Dad arrested after reportedly protecting son, 13, from adult thug who showed up at their home with weapon after beating kid days before; crowd protests dad’s arrest

News & Politics

A Brooklyn father was arrested after reportedly protecting his 13-year-old son from a 24-year-old man who showed up at their home with a weapon after beating up the kid just two days before.

In response, a huge crowd of people came together to protest the dad’s arrest.

What are the details?

The 13-year-old boy — whose name is Brian and whose full identity the New York Post withheld — was on a basketball court in Dyker Heights Sept. 28 when he and his friends got into it with two brothers who are classmates of theirs who were trying to force their way into the game.

The paper, citing Brian’s family, said the brothers called family members, and one of their relatives showed up.

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Two cellphone videos allegedly show what happened next. One shows a larger, bearded male knocking a smaller male dressed in a red jacket to the street before kicking him, after which, another attacker kicks the victim while the bearded male punches a smaller male holding a basketball. The second video shows a bystander trying to break up the attack, after which the larger, bearded male slams the victim into a fence on a sidewalk.

The Post, citing police, said the attacker fled the scene — the but the paper, citing Brian’s family, said the attacker showed up two days later at the boy’s home along with a group armed with baseball bats and yelling anti-Asian slurs.

A shouting match turned violent as objects were swung and punches thrown, the paper said.

What happened next?

Police arrested Hassan Saab, 24, for allegedly attacking Brian on the basketball court and for the assault outside his home, the Post reported. A police report indicates that Saab was armed with a scooter handle and faces assault, weapon possession, and harassment charges, the paper added.

However, Brian’s dad also was arrested for assault after Saab claimed the father hit him with a shovel and bruised his right arm, the Post said, adding that Brian’s family said the dad needed six staples to close a head wound and suffered other injuries.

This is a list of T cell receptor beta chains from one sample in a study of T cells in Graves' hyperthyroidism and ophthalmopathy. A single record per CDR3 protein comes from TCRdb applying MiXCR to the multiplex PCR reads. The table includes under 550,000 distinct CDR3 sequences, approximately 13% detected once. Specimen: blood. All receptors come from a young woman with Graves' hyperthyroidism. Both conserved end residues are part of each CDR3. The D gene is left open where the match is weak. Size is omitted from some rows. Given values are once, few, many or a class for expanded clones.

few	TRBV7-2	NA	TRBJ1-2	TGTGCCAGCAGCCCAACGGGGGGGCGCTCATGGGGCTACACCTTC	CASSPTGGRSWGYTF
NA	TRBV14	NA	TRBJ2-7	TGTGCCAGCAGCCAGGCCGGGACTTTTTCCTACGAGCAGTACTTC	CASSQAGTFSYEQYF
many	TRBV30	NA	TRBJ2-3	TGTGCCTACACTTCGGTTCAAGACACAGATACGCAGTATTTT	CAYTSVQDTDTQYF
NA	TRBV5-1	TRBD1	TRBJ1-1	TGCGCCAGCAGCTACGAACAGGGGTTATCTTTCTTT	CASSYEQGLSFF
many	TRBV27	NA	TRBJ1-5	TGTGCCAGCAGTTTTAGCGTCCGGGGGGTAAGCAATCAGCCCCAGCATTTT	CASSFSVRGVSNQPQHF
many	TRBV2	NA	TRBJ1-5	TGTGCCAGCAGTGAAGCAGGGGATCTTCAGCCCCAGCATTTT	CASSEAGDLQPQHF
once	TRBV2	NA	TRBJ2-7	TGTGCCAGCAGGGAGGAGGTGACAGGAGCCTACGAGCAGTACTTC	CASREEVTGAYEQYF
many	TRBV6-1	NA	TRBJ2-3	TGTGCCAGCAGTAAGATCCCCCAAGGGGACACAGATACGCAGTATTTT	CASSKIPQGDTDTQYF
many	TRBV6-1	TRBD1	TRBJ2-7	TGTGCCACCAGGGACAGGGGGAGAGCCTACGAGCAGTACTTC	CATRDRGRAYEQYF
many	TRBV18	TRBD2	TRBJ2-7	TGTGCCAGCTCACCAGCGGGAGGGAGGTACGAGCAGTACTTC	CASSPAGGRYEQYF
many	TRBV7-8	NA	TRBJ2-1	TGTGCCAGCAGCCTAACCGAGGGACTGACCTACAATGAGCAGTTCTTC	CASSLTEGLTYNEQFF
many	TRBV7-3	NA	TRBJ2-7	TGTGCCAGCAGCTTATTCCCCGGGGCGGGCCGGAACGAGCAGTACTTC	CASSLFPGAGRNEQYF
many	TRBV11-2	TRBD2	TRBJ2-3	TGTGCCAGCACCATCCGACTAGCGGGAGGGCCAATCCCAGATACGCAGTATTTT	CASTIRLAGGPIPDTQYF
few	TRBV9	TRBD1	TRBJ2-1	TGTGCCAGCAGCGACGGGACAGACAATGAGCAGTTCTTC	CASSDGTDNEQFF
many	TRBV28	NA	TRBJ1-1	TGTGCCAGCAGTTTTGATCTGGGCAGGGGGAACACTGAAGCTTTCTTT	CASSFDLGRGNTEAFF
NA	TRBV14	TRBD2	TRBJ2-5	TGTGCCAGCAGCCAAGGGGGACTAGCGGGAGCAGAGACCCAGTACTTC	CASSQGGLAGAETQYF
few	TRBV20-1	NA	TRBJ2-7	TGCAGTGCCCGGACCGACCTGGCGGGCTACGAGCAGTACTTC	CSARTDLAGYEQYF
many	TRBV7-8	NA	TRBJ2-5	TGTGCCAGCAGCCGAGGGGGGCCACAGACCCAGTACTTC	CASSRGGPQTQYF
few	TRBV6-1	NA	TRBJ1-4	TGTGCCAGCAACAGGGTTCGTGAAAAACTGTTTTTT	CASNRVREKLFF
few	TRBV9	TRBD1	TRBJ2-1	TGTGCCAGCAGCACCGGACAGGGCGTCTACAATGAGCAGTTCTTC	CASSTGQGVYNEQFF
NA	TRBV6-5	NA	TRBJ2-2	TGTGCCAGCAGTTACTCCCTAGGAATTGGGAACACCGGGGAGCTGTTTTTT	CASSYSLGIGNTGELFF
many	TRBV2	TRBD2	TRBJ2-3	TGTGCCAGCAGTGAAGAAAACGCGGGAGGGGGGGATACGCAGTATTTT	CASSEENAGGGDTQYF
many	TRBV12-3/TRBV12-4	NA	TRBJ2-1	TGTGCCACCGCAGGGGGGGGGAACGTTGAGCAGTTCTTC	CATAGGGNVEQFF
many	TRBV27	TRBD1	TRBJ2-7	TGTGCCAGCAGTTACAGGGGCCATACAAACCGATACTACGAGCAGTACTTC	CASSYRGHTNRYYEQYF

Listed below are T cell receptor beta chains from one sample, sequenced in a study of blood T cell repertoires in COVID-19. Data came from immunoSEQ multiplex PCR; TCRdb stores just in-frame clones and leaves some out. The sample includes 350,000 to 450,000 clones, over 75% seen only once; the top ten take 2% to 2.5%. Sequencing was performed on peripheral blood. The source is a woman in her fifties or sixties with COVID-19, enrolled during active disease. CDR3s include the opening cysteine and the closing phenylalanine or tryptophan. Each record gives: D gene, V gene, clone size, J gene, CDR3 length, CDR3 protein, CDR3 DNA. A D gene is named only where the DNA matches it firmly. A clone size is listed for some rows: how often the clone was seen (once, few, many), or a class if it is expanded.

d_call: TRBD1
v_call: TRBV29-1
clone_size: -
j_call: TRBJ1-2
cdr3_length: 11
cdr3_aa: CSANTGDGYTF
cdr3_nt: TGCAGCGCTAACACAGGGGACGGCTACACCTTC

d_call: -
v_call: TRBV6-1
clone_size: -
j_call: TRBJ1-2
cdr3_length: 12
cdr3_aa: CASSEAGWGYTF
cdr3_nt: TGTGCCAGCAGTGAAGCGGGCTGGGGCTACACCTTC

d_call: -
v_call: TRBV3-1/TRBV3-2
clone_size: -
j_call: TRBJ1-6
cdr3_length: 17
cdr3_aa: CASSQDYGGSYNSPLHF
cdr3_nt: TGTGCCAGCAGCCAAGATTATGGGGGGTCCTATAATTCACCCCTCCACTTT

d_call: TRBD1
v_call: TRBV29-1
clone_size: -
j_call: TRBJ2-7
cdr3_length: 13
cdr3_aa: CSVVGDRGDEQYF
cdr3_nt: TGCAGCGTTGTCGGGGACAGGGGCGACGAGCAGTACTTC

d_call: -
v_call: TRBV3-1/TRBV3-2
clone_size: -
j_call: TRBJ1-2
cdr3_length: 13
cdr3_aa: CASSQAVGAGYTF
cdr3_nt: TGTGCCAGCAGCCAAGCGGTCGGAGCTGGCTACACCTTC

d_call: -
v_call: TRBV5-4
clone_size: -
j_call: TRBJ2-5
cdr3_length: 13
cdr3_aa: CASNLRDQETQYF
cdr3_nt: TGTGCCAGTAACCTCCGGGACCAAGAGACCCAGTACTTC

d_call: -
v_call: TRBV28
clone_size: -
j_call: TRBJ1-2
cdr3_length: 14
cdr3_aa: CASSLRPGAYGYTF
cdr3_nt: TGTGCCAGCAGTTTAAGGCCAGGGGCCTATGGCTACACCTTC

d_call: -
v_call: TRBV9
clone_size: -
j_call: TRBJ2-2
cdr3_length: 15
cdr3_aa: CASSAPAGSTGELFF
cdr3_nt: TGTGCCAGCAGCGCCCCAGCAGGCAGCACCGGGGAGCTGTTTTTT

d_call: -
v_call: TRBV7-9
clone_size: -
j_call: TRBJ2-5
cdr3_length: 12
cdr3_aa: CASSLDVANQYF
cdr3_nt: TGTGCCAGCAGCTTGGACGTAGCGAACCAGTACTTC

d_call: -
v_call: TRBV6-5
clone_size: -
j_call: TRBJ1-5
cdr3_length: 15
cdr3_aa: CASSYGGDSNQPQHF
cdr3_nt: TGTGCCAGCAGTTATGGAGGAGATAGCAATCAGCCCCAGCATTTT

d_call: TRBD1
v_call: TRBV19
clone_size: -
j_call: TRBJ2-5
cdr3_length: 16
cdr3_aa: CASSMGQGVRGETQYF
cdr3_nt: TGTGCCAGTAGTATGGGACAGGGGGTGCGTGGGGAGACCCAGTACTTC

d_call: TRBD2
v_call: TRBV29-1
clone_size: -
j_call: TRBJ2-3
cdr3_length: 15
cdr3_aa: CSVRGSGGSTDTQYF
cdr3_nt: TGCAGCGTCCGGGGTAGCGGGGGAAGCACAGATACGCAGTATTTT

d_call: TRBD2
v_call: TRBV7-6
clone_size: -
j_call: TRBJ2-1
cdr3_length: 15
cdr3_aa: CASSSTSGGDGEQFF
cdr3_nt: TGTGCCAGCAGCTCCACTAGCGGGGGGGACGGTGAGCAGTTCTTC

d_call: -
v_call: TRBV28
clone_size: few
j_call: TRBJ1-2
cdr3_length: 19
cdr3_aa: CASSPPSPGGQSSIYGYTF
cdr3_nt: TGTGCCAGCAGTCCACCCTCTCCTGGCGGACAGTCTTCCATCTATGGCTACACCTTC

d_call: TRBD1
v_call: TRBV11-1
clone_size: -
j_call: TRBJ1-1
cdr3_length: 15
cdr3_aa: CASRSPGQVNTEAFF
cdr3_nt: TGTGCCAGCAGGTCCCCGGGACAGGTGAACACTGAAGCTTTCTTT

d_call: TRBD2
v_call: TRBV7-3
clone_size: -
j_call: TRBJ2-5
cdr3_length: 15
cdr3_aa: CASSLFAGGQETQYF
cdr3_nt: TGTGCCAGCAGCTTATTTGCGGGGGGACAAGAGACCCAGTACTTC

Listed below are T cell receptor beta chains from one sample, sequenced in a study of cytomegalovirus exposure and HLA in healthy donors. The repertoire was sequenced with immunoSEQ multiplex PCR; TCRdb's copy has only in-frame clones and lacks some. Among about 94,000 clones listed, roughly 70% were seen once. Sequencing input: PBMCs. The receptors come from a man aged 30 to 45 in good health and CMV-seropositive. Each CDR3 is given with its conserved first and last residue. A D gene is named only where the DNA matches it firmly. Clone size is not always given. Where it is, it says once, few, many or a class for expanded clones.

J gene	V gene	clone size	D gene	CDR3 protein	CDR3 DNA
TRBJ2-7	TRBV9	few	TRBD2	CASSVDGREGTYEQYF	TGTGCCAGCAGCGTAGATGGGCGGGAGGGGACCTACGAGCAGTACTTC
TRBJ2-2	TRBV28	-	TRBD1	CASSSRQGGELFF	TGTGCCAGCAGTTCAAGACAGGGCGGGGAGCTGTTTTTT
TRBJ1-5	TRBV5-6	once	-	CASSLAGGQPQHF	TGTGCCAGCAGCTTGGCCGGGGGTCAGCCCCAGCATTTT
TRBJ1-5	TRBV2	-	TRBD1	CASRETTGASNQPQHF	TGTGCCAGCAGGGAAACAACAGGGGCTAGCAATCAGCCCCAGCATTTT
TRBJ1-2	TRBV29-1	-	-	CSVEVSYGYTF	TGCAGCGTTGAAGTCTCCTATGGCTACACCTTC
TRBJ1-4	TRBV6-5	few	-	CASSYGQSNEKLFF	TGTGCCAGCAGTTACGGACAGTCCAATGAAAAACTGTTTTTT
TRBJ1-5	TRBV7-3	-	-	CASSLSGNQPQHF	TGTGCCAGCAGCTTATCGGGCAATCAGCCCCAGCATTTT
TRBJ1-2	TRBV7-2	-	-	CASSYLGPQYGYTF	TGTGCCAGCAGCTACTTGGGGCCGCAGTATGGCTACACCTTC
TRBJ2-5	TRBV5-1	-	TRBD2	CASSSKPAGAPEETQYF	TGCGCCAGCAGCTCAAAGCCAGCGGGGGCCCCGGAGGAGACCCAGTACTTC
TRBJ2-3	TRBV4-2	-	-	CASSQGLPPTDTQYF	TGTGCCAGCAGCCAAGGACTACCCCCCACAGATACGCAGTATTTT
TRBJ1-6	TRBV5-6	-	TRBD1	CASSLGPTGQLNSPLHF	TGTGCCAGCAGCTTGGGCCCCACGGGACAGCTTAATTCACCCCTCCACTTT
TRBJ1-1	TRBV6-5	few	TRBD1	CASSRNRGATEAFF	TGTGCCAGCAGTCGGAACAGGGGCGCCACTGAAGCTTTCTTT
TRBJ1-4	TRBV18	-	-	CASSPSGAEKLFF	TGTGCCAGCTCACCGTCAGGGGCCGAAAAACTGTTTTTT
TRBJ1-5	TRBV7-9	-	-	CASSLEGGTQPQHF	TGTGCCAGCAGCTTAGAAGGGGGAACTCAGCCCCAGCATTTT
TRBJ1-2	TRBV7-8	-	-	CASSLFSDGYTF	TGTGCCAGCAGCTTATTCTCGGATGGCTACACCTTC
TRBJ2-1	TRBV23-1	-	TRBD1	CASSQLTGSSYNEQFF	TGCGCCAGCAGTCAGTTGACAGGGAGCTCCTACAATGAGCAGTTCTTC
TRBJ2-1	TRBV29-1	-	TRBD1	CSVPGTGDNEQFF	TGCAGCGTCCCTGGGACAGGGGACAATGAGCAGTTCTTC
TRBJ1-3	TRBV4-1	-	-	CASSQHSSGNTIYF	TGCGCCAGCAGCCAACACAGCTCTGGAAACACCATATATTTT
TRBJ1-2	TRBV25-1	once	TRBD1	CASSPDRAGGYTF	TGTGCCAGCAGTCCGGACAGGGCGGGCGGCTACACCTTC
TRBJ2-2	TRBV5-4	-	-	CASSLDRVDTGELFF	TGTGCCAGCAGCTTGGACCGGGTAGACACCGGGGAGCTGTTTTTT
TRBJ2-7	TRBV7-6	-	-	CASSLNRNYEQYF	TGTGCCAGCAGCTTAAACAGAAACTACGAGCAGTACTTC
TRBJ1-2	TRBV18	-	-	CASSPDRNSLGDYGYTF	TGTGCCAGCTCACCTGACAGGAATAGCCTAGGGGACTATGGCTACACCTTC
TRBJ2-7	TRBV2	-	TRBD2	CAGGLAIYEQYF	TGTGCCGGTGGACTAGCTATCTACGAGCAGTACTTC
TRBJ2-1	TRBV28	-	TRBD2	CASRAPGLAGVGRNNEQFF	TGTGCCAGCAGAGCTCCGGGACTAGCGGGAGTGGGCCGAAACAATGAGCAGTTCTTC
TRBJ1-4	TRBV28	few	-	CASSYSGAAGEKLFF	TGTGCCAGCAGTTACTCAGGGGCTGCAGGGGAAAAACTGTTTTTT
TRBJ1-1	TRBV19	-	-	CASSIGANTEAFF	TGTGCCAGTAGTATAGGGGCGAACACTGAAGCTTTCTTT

“We are afraid he might come back,” the family said of Saab, according to the paper. “We don’t want trouble to escalate. We want justice.”

Indeed, community members who rallied Wednesday outside PS 264 in Bay Ridge called for maximum charges against Saab and for the charges against Brian’s father to be dropped, the Post said.

“It was self-defense; he was defending his home,” said Karlin Chan, a community activist who spoke on behalf of the family at the rally, the paper said.

The Post said about 300 people showed up to denounce bullying and call for justice:

  • “The bullying is not just happening in the school,” according to Lucy Ao, who told the paper she’s worried about her elementary-age children at school.
  • “Today it happened to their family, but tomorrow it could happen to my family,” said Jim Zhen, a dad from Williamsburg, the Post said.

The paper said when Chan told rally attendees the case wasn’t being investigated as a hate crime, one woman in the crowd called out, “Please don’t say this wasn’t a hate crime!”

Democratic state Sen. Iwen Chu defended the boy’s family and said her office will support them, the Post reported: “One thing needs to be very clear — our children’s safety cannot be compromised. This behavior needs to face the consequences.”

Saab and his lawyer could not immediately be reached for comment, the paper noted.

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